AFCON upsets and arrogance
Sport24 columnist Mark Gleeson (File)
The unpredictable nature of tournament football was no better exemplified than in Bata, Equatorial Guinea on Saturday night as an arrogant Senegal sauntered onto the pitch with a haughty air and left deflated some 90 minutes later.
The Lions of Teranga are one of the hot favourites for the title - I've tipped them in several forums although that is certainly no recommendation! - but they obviously took all the platitudes too earnestly to heart.
They were casual in their opening exchanges with Zambia and very quickly found themselves two goals down. Zambia had a game plan, the pace to implement it and a cocky assurance of their to go on and win.
By the time Senegal had made the necessary changes and got themselves back into the game, the heat, fatigue and strain of the opening day experience meant they ran out of steam.
Zambia obviously could not keep up the pace for the second half and therefore were always vulnerable after half-time but probably sat back too much towards the end of the game … and had to endure a heart-stopping final minutes precariously holding onto their lead before claiming their victory.
Interestingly, Collins Mbesuma was dropped for the game and Isaac Chansa's role in the middle drastically changed from the qualifying campaign. Under previous coach Dario Bonetti, fired just after they won their Nations Cup place in the final round of the preliminaries in October, Chansa orchestrated the misfiled, picking up possession and the distributing the ball. But he effectively slowed the whole game down. Now he is just one of the impressive midfield cogs.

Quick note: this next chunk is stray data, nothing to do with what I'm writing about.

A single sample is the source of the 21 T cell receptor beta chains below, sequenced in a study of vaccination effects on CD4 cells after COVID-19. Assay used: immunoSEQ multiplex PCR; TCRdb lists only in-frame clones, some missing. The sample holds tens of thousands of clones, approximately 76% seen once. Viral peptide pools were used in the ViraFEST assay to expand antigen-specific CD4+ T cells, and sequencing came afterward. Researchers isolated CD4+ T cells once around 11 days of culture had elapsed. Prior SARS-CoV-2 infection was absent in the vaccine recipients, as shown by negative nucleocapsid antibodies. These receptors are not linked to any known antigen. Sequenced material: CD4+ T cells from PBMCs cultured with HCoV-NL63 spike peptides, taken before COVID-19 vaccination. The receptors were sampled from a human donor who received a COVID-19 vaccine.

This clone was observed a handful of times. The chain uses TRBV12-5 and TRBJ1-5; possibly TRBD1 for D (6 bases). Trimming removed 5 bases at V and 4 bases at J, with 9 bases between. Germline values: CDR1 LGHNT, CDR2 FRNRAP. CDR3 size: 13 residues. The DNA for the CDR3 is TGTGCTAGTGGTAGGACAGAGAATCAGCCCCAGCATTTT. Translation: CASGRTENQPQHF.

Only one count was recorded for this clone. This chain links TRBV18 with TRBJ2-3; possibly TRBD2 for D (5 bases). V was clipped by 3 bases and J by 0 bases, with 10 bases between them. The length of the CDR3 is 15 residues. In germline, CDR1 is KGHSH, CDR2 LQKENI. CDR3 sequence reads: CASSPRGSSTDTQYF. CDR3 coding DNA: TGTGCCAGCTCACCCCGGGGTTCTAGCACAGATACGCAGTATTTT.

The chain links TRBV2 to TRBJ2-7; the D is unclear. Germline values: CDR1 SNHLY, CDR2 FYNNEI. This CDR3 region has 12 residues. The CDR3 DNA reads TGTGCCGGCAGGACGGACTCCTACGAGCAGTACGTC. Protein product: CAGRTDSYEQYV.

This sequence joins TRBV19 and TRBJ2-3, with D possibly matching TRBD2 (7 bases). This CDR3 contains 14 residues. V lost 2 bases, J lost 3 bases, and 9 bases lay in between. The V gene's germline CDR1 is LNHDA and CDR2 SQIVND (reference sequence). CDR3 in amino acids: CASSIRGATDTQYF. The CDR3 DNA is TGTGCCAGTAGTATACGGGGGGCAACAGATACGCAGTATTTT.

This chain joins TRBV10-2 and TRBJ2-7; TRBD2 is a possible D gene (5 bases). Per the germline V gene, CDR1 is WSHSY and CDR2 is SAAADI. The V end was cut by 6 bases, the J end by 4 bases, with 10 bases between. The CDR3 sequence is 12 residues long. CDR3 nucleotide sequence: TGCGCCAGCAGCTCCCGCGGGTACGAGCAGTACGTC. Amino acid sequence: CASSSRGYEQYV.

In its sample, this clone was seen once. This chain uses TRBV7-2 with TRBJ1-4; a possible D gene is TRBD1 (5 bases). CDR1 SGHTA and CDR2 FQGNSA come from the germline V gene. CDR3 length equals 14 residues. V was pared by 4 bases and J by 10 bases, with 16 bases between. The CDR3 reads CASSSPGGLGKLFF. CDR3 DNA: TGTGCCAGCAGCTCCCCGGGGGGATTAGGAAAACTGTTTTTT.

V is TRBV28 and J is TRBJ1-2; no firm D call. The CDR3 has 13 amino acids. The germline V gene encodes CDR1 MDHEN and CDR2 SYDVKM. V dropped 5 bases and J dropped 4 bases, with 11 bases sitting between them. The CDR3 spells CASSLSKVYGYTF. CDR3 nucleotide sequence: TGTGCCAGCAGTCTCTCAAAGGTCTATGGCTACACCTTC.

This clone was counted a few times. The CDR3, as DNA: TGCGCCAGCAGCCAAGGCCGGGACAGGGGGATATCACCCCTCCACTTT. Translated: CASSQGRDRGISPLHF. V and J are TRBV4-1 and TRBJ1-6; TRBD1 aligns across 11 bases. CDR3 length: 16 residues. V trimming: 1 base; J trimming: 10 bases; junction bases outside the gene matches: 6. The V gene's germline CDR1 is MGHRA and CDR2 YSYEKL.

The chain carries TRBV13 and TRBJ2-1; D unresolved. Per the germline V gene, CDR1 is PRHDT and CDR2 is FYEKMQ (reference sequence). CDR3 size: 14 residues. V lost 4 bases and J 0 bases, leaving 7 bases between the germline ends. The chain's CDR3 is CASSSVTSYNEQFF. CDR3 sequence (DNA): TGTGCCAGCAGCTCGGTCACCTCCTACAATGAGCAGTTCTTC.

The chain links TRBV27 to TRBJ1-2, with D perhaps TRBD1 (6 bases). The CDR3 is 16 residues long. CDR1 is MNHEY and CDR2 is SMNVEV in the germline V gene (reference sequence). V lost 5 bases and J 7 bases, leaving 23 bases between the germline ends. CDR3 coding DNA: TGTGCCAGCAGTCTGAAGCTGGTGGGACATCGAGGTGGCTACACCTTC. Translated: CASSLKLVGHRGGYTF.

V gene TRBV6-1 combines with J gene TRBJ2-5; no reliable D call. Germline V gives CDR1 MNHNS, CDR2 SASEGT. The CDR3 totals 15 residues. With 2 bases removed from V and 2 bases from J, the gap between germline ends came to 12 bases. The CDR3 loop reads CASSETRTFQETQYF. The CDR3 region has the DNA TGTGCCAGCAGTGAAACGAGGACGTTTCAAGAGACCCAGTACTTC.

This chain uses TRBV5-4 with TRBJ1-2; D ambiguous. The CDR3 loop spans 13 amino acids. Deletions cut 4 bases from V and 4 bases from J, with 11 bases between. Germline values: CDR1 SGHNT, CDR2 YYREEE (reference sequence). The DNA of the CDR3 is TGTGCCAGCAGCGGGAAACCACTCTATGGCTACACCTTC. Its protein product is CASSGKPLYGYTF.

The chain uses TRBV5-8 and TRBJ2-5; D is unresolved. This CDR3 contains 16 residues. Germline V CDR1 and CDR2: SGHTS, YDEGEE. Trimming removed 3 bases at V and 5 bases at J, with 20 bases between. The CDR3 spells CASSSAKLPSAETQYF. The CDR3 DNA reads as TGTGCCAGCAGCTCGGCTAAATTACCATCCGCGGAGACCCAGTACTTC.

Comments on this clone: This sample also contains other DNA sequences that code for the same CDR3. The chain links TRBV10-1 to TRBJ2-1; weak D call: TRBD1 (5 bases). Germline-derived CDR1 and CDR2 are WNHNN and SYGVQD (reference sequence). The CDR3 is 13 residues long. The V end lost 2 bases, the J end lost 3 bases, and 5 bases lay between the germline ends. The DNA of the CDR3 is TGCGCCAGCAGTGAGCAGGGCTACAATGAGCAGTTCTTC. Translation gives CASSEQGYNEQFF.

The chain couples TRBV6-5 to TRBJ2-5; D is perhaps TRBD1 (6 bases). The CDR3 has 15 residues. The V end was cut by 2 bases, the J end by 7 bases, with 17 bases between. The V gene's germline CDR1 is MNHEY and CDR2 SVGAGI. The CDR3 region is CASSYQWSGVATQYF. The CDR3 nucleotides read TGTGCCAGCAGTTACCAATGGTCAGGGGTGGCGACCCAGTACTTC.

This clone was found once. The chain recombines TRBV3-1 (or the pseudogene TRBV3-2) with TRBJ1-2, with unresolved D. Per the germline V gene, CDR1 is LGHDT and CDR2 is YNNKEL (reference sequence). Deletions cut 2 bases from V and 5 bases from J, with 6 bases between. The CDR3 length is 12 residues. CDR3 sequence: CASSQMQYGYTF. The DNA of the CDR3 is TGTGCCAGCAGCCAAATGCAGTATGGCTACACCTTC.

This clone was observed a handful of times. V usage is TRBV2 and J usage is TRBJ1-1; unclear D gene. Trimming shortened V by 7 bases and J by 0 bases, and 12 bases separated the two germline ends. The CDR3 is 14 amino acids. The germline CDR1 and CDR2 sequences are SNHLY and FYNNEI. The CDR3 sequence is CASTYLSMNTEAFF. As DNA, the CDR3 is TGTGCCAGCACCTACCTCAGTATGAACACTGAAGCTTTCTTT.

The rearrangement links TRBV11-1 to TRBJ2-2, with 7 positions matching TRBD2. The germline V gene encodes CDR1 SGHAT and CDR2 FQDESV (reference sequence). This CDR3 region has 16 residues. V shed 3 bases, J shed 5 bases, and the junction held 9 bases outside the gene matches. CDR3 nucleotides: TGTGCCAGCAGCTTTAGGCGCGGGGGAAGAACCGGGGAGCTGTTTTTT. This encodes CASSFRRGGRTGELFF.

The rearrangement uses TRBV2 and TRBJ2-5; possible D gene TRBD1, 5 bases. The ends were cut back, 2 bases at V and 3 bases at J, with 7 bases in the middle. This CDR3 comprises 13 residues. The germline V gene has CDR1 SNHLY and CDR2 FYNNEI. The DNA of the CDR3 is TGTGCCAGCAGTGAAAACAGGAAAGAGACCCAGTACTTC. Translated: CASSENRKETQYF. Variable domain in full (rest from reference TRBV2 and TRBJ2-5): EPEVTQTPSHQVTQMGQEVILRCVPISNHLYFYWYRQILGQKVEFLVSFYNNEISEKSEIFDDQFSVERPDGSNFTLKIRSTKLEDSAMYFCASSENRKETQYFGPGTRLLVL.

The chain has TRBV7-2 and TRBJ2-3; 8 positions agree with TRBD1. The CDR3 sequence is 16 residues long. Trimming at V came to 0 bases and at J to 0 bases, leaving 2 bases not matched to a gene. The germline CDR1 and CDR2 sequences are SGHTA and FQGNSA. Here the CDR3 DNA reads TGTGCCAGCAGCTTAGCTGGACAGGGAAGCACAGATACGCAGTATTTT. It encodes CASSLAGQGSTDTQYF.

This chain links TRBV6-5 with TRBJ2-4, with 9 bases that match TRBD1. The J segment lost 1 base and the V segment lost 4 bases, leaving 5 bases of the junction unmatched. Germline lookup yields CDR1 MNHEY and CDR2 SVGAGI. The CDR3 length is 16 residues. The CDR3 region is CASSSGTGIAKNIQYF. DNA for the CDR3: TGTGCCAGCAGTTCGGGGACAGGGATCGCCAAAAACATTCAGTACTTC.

Joseph Musonda of Lamontville Golden Arrows battled away in defence in his usual busy way but it is evident his playing days at the top level are numbered, On the wrong side of 30 he will lucky to still be around for the next Nations Cup in South Africa and his club contract is not being renewed at the end of this season. Noah Chivuta of Free State Stars came on as usual to hold things up in the middle and Kennedy Mweene had a steady game in goal, save for one moment of predictable eccentricity.
But it was good to see the Premier Soccer League represented the pitch on the opening day of the Nations Cup, even if Bafana Bafana's folly had drastically reduced the numbers.
The PSL, by the way, provides 15 players to the tournament this year, plus two from the National First Division.
Sudan's top league has 23 players at the event, but they all make up the Sudan squad. Tunisia's league has 21 players, mainly in their own squad plus a handful of Libyans and Guineans.
France's Ligue 1 has 47 players at the Nations Cup, as is always the case given the long-standing colonial ties. But England's premier league only 11, less than Turkey! There are 11 Bundesliga players and three from Spain's top flight. There is even a player from a club in Thailand, making it a real world event.
The Nations Cup carries almost as much status these days as Copa America. Certainly it has a bigger footprint in the important European market because transmission times of the games are better suited than those from South America.
And if the likes of Zambia can continue to provide the thrills and spills then it might make further inroads. With the next Nations Cup coming to South Africa we can only hope this edition in Gabon and Equatorial Guinea produces a huge improvement on the entertainment value after several sterile editions in the recent past.
Mark Gleeson is a respected television commentator and Editorial Director of Mzanzi Football.Disclaimer:
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